By Sarah Kaine
In February 2016, Cathy Brigden and I sat drinking tea during a break in the annual AIRAANZ (Association of Industrial Relations Academics, Australia and New Zealand) Conference and began talking about the types of research projects we would ideally like to undertake. It didn’t take us very long to narrow it down, we were both interested in labour history, union renewal, the experience of women at work and voice at work.
We were also concerned that the rich and valuable contributions made by women in the labour movement were rarely acknowledged in contrast to the more frequently chronicled contributions of men. Part of this concern was that the activism and achievements of women in the movement were/are often invisible due to the historical legacy of fewer women holding official leadership positions in union structures. So – we landed on a project which we hoped would be part of efforts to address this - an oral history project to collect the stories of women activists – in their own words and in their own voices.
We received some initial support from a handful of unions (thank you to UWU [then United Voice], ASU, NTEU and PSA) and ran a very uplifting crowd-funding campaign that showed how many others shared our concern for preserving women’s stories. Our project generated some media coverage for our efforts to highlight the role of women in building Australia’s union movement.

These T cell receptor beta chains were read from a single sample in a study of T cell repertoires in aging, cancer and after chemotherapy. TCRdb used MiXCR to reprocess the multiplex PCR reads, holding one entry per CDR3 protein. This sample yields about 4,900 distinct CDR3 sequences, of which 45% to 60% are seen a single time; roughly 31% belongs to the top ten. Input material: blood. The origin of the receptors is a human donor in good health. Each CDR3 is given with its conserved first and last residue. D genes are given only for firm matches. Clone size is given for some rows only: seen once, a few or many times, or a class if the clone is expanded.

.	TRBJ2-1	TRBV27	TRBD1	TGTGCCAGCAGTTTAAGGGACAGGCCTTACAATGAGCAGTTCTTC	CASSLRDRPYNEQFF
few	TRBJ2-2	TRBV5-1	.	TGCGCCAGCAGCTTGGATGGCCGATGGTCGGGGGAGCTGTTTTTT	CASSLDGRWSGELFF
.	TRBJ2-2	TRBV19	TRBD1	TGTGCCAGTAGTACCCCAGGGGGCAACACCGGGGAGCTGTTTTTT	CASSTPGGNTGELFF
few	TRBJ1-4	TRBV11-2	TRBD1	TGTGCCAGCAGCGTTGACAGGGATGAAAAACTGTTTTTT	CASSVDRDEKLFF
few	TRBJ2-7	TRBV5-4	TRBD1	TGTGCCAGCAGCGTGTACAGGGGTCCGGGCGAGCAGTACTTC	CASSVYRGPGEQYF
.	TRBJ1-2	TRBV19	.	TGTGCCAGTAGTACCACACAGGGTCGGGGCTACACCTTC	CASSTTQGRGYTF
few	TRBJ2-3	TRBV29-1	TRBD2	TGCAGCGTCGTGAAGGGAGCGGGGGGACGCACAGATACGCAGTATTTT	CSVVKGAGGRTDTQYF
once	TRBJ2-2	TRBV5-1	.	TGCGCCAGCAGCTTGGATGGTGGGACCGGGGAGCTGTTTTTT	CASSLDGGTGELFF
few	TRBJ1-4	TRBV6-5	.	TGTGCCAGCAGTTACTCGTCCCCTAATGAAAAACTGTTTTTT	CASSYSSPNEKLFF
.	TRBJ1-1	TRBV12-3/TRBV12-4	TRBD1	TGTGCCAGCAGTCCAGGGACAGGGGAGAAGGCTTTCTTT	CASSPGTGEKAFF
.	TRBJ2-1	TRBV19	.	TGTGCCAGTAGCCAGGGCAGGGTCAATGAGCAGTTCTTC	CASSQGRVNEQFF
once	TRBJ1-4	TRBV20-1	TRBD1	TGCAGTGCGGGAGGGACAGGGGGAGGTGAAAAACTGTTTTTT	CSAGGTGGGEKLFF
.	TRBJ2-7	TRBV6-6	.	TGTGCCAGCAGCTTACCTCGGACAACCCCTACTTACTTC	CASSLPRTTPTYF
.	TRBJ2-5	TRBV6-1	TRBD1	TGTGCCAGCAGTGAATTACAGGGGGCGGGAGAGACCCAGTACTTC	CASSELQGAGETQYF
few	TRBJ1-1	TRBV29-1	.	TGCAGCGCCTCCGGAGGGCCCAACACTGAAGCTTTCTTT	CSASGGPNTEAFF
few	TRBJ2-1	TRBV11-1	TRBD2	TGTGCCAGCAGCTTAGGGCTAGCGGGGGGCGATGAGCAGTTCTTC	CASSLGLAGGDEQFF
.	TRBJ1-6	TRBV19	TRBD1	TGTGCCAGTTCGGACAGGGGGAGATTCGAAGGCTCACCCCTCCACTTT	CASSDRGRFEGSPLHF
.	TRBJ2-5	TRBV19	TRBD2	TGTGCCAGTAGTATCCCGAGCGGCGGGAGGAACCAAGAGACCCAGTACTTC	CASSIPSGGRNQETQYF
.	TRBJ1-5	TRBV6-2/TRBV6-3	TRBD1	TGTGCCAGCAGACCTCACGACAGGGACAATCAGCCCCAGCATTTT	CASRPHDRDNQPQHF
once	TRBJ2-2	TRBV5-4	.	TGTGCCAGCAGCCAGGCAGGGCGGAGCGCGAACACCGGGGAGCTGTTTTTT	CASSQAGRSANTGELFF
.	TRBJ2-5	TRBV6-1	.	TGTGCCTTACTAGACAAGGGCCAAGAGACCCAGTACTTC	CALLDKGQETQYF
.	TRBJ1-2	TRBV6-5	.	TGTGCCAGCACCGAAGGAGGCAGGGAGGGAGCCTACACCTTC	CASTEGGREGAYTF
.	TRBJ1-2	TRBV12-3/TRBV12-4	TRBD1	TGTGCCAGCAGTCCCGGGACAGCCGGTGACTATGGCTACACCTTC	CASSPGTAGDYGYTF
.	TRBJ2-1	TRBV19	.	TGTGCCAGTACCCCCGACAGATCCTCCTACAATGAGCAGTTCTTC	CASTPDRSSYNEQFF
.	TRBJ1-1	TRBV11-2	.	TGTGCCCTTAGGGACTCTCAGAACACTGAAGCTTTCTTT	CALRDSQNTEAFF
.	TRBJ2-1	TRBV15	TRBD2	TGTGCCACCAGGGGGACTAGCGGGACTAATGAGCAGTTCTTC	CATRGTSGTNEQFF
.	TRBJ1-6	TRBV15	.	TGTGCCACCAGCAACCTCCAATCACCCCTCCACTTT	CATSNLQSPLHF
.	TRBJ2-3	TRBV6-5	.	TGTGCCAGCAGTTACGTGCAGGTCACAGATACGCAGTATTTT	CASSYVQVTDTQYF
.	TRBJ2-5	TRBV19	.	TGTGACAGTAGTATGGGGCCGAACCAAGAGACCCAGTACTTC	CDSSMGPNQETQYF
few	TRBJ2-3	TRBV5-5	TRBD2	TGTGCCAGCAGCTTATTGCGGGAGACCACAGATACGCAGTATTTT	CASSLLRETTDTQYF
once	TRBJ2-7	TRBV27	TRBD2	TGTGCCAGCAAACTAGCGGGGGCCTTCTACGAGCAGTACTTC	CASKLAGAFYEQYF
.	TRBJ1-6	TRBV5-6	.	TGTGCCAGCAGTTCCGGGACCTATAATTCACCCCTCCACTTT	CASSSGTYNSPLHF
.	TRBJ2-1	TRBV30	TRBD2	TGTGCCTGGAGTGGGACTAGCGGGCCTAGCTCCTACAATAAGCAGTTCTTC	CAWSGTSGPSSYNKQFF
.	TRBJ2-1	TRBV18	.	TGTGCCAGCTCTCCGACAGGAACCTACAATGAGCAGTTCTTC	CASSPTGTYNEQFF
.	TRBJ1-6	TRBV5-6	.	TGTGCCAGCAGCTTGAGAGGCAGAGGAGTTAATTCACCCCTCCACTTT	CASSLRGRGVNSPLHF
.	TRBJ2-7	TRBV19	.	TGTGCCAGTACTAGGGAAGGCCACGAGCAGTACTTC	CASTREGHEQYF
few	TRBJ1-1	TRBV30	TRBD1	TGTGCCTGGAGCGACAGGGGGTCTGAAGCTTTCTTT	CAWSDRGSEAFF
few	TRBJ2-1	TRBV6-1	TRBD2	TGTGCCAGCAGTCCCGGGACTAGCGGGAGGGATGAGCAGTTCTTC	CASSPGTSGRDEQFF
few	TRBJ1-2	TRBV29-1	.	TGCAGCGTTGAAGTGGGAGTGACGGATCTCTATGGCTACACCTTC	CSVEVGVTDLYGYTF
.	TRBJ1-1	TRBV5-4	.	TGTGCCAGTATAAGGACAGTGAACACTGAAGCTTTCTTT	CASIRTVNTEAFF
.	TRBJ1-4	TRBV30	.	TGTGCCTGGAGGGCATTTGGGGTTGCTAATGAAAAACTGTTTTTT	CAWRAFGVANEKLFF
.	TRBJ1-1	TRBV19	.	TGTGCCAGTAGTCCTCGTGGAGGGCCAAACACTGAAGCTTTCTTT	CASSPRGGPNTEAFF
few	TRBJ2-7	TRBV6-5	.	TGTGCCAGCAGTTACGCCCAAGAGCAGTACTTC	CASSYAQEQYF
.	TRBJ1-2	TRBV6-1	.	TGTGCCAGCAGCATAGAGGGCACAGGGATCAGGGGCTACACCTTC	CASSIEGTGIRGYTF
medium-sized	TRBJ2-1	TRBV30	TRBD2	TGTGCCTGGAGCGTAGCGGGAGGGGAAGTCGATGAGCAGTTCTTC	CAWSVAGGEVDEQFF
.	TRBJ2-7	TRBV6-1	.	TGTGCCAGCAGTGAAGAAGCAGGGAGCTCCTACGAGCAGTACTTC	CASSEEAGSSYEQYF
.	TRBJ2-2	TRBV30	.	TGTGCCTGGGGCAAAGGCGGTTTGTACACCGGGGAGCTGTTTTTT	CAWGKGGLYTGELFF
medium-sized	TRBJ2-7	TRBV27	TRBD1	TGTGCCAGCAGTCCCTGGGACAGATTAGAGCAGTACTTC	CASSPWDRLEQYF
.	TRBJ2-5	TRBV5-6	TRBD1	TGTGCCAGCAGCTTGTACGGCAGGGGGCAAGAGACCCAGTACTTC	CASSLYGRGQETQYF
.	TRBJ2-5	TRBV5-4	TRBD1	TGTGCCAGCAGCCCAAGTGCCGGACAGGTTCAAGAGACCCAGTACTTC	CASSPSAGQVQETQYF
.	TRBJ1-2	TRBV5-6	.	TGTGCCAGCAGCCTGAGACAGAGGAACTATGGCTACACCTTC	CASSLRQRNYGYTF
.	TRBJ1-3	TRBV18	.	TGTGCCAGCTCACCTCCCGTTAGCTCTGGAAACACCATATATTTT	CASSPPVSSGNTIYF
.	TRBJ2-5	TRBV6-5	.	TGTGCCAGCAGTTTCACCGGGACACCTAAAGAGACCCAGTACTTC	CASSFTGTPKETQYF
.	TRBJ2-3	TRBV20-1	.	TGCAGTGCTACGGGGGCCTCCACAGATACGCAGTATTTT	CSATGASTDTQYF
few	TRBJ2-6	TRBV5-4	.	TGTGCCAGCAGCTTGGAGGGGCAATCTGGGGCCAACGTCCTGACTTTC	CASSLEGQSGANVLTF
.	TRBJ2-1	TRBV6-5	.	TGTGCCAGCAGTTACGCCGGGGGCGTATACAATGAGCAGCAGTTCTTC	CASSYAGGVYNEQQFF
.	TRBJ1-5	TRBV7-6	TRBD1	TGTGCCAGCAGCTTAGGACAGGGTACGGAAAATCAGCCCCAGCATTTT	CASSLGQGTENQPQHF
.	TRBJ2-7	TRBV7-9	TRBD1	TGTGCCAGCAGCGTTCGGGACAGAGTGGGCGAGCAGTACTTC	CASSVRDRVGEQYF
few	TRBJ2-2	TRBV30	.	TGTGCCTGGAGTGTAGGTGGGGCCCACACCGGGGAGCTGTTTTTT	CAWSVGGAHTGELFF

The overall project has been a slower process than we had hoped: building a website, sourcing interviews, transcribing, editing and posting. Keeping the project alive has been a priority despite the most recent obstacles: virtual working and the freezing of research funds. But with our partnership with the Carmichael Centre we are producing and posting new interviews with more women unionists – and more are to come.
Nurturing and celebrating women’s activism and leadership within Australian unions is a crucial dimension of building a more representative, authentic, and ultimately powerful workers’ movement. After all, women now make up a majority of union members, and the pioneers who are profiled in our interviews have been followed by many other outstanding women activists who now lead our whole movement. We think the Carmichael Centre – with its emphasis on the links between trade unions and broader issues of social and economic justice – is a fitting partner for the further development of the Women in Unions project. With this partnership and other initiatives, the Carmichael Centre intends to put women’s issues, and women’s participation, at the core of its work to help build a modern and inclusive union movement.
This new phase of the project will allow for momentum to build with the collection of the stories of the increasing numbers of women in prominent positions in the labour movement. It will also facilitate the documentation (for posterity) of the stories of the countless women who have not achieved formal recognition or held senior positions but have doggedly pursued better workplaces, have engaged in everyday acts of bravery and in doing so have positively impacted on the lives of so many.
My sincere thanks to the Carmichael Centre and the Centre for Future Work for taking stewardship of what is a small but important project to collect, share and preserve the stories and voices of women in unions.